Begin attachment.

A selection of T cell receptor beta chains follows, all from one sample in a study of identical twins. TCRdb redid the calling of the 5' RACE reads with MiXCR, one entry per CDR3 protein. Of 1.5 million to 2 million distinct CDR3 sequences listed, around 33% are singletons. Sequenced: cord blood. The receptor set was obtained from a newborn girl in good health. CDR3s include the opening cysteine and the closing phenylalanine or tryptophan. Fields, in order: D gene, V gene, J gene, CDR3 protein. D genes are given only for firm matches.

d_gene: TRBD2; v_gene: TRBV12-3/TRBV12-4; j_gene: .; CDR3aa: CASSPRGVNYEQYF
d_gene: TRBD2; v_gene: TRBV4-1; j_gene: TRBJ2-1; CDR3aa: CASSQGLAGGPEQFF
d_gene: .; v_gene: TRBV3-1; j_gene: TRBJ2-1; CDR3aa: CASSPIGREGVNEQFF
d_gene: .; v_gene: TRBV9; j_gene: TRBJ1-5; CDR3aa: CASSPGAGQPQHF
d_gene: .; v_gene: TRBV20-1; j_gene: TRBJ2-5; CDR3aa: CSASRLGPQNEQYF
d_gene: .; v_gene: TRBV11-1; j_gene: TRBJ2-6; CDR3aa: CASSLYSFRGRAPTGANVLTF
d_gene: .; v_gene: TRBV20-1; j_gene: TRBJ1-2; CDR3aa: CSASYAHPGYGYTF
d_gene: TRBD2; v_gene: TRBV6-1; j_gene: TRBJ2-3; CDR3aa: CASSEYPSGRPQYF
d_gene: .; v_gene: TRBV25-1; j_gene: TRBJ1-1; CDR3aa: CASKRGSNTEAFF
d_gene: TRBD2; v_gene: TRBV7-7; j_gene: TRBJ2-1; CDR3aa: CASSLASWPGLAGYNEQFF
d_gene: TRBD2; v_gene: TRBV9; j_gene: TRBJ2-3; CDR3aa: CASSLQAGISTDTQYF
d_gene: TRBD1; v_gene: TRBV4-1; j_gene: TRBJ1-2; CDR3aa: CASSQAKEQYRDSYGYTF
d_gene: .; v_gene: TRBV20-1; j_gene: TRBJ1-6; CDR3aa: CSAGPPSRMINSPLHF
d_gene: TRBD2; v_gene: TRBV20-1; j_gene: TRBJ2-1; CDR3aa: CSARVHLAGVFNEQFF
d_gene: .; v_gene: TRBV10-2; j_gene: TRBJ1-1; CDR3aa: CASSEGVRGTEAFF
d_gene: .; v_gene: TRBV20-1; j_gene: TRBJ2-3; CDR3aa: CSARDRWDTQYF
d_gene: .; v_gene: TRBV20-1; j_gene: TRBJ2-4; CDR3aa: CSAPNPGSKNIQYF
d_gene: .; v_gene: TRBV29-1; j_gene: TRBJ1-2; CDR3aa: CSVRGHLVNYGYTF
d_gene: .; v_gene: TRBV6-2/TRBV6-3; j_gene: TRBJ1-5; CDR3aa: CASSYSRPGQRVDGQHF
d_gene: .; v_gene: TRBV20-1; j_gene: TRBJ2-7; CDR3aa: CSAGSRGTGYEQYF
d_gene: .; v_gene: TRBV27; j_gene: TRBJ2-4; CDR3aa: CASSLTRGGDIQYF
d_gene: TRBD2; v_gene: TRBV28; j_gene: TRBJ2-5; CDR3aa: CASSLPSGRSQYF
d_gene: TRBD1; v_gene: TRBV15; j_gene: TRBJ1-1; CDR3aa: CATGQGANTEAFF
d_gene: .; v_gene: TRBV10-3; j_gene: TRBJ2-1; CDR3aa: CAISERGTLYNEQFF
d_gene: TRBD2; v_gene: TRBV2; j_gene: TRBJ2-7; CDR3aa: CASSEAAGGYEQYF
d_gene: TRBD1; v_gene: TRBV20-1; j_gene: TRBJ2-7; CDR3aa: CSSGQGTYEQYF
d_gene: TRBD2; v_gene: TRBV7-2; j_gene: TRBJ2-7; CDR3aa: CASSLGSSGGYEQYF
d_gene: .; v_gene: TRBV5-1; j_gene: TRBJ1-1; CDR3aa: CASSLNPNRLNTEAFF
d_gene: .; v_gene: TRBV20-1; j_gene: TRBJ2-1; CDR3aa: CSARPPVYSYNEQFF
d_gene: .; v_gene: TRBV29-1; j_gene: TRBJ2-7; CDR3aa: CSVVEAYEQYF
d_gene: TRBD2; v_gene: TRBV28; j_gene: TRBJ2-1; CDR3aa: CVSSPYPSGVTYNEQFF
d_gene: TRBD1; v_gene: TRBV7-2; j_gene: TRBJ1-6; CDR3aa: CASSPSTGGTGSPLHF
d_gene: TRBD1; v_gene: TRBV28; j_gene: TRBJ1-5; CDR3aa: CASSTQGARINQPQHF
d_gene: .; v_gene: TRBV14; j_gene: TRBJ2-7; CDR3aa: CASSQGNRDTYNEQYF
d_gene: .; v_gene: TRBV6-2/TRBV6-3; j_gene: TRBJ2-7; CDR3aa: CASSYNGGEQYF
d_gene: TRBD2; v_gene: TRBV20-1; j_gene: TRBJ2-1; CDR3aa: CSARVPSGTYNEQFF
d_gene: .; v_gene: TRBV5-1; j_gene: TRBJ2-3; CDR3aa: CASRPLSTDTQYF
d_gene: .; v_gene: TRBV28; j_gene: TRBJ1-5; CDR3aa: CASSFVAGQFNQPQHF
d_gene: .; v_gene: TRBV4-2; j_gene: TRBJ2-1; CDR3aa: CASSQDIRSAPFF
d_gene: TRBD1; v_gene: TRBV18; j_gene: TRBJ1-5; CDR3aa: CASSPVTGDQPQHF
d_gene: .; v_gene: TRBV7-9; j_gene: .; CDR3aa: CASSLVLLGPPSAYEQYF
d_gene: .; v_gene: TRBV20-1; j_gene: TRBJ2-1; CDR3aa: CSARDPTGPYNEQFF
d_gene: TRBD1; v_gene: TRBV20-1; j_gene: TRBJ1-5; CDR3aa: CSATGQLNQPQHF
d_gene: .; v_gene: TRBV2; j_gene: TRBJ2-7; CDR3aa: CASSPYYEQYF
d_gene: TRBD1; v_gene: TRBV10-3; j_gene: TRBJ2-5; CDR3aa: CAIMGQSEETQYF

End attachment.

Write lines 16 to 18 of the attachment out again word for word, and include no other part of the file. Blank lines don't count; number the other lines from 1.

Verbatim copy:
d_gene: .; v_gene: TRBV10-2; j_gene: TRBJ1-1; CDR3aa: CASSEGVRGTEAFF
d_gene: .; v_gene: TRBV20-1; j_gene: TRBJ2-3; CDR3aa: CSARDRWDTQYF
d_gene: .; v_gene: TRBV20-1; j_gene: TRBJ2-4; CDR3aa: CSAPNPGSKNIQYF